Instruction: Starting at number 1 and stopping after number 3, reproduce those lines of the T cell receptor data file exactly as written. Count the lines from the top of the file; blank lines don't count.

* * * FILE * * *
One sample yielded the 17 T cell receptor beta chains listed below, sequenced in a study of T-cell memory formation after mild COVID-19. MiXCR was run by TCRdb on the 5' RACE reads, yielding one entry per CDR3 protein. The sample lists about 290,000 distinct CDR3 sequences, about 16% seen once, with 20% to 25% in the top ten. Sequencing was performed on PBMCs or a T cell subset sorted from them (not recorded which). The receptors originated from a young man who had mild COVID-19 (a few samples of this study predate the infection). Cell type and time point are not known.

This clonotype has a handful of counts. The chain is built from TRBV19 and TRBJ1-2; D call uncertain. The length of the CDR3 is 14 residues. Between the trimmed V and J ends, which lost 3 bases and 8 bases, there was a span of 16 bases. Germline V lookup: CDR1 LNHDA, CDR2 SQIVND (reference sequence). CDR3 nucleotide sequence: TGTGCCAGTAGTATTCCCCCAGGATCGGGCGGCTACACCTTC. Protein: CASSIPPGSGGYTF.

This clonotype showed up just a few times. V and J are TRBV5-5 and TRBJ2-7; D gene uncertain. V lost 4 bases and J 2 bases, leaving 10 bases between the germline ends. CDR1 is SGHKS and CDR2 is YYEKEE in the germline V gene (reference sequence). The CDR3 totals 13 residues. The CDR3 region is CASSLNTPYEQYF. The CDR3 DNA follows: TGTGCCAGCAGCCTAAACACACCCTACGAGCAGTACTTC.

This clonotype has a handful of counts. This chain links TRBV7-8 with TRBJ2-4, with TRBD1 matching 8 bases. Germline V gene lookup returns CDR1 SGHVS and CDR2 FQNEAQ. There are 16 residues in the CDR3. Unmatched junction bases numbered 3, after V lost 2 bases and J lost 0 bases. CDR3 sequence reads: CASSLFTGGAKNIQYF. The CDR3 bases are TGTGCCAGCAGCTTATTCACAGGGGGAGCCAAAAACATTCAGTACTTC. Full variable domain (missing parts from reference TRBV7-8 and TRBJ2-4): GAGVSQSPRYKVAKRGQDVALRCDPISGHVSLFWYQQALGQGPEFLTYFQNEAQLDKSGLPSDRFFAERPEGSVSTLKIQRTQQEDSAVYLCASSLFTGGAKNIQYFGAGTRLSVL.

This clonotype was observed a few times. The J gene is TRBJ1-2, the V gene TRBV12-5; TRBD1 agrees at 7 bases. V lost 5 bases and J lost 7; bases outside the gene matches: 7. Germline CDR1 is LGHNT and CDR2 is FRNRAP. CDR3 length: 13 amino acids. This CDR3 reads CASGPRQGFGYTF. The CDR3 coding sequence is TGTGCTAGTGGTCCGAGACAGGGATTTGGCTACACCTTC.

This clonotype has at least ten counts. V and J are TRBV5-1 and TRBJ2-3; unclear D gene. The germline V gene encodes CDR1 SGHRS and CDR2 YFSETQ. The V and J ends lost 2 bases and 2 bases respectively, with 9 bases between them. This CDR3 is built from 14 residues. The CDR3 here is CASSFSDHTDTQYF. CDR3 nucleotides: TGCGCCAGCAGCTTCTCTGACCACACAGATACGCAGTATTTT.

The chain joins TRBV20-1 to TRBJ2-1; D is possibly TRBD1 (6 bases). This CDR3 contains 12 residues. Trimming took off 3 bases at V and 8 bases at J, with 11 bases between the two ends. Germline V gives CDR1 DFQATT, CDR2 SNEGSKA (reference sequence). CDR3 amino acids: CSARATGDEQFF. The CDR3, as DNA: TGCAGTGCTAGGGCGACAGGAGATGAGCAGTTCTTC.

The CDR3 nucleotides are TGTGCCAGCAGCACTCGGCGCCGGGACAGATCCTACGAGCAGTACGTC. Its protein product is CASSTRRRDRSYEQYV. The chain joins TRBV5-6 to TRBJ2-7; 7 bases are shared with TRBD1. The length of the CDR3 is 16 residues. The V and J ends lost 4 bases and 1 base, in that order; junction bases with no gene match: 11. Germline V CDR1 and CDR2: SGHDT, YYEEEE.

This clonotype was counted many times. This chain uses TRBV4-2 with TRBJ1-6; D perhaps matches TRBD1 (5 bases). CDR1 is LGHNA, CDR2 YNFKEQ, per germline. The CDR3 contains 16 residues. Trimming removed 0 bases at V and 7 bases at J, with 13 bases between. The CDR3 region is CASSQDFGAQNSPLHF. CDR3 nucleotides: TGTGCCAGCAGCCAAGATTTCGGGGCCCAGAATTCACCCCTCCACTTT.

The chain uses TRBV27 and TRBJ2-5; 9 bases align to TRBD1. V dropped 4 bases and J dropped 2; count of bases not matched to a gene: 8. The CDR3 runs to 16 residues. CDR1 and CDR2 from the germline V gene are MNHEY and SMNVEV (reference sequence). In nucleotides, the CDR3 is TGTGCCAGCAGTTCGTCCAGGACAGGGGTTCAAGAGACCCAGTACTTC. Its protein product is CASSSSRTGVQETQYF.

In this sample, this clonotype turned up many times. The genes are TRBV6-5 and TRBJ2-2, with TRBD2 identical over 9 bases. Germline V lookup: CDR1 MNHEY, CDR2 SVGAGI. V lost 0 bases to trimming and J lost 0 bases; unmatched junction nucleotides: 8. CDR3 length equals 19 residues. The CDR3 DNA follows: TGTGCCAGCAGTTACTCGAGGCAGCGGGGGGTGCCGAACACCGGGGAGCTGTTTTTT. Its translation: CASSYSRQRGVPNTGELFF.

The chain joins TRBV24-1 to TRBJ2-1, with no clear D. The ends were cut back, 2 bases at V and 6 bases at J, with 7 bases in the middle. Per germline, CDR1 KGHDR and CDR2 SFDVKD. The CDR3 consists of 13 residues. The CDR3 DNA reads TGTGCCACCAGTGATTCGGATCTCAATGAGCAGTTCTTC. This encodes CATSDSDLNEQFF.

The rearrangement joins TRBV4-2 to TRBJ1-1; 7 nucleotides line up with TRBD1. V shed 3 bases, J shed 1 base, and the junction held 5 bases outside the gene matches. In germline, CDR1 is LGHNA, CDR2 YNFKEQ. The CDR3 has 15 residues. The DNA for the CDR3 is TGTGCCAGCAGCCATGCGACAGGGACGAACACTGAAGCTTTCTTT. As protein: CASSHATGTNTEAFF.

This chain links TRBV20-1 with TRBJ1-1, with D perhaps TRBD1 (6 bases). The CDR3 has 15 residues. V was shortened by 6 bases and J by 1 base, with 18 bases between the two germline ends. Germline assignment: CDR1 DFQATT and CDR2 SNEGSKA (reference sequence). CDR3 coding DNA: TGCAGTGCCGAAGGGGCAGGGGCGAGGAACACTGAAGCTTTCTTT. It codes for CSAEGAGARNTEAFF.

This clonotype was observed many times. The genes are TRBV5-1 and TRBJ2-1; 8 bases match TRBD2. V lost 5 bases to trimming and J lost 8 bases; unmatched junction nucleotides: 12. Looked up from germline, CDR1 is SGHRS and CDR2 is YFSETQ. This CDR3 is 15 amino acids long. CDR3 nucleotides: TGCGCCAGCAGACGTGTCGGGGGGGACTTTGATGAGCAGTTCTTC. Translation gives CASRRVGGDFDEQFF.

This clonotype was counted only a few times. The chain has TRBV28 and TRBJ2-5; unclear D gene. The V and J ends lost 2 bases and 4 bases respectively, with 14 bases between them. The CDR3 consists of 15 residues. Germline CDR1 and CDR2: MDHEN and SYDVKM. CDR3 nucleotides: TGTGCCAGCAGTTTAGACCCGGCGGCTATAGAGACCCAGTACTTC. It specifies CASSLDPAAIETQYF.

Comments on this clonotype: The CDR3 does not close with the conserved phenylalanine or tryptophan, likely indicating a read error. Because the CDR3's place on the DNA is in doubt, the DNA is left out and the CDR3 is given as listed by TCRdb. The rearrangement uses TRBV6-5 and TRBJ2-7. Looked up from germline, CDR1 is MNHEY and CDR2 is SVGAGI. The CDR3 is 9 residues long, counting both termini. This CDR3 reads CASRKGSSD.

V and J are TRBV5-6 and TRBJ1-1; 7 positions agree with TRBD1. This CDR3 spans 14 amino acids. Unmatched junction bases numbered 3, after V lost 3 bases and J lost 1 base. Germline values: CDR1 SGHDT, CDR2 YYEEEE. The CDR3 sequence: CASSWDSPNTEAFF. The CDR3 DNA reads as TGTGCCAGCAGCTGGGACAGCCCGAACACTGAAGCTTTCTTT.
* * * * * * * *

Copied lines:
One sample yielded the 17 T cell receptor beta chains listed below, sequenced in a study of T-cell memory formation after mild COVID-19. MiXCR was run by TCRdb on the 5' RACE reads, yielding one entry per CDR3 protein. The sample lists about 290,000 distinct CDR3 sequences, about 16% seen once, with 20% to 25% in the top ten. Sequencing was performed on PBMCs or a T cell subset sorted from them (not recorded which). The receptors originated from a young man who had mild COVID-19 (a few samples of this study predate the infection). Cell type and time point are not known.

This clonotype has a handful of counts. The chain is built from TRBV19 and TRBJ1-2; D call uncertain. The length of the CDR3 is 14 residues. Between the trimmed V and J ends, which lost 3 bases and 8 bases, there was a span of 16 bases. Germline V lookup: CDR1 LNHDA, CDR2 SQIVND (reference sequence). CDR3 nucleotide sequence: TGTGCCAGTAGTATTCCCCCAGGATCGGGCGGCTACACCTTC. Protein: CASSIPPGSGGYTF.

This clonotype showed up just a few times. V and J are TRBV5-5 and TRBJ2-7; D gene uncertain. V lost 4 bases and J 2 bases, leaving 10 bases between the germline ends. CDR1 is SGHKS and CDR2 is YYEKEE in the germline V gene (reference sequence). The CDR3 totals 13 residues. The CDR3 region is CASSLNTPYEQYF. The CDR3 DNA follows: TGTGCCAGCAGCCTAAACACACCCTACGAGCAGTACTTC.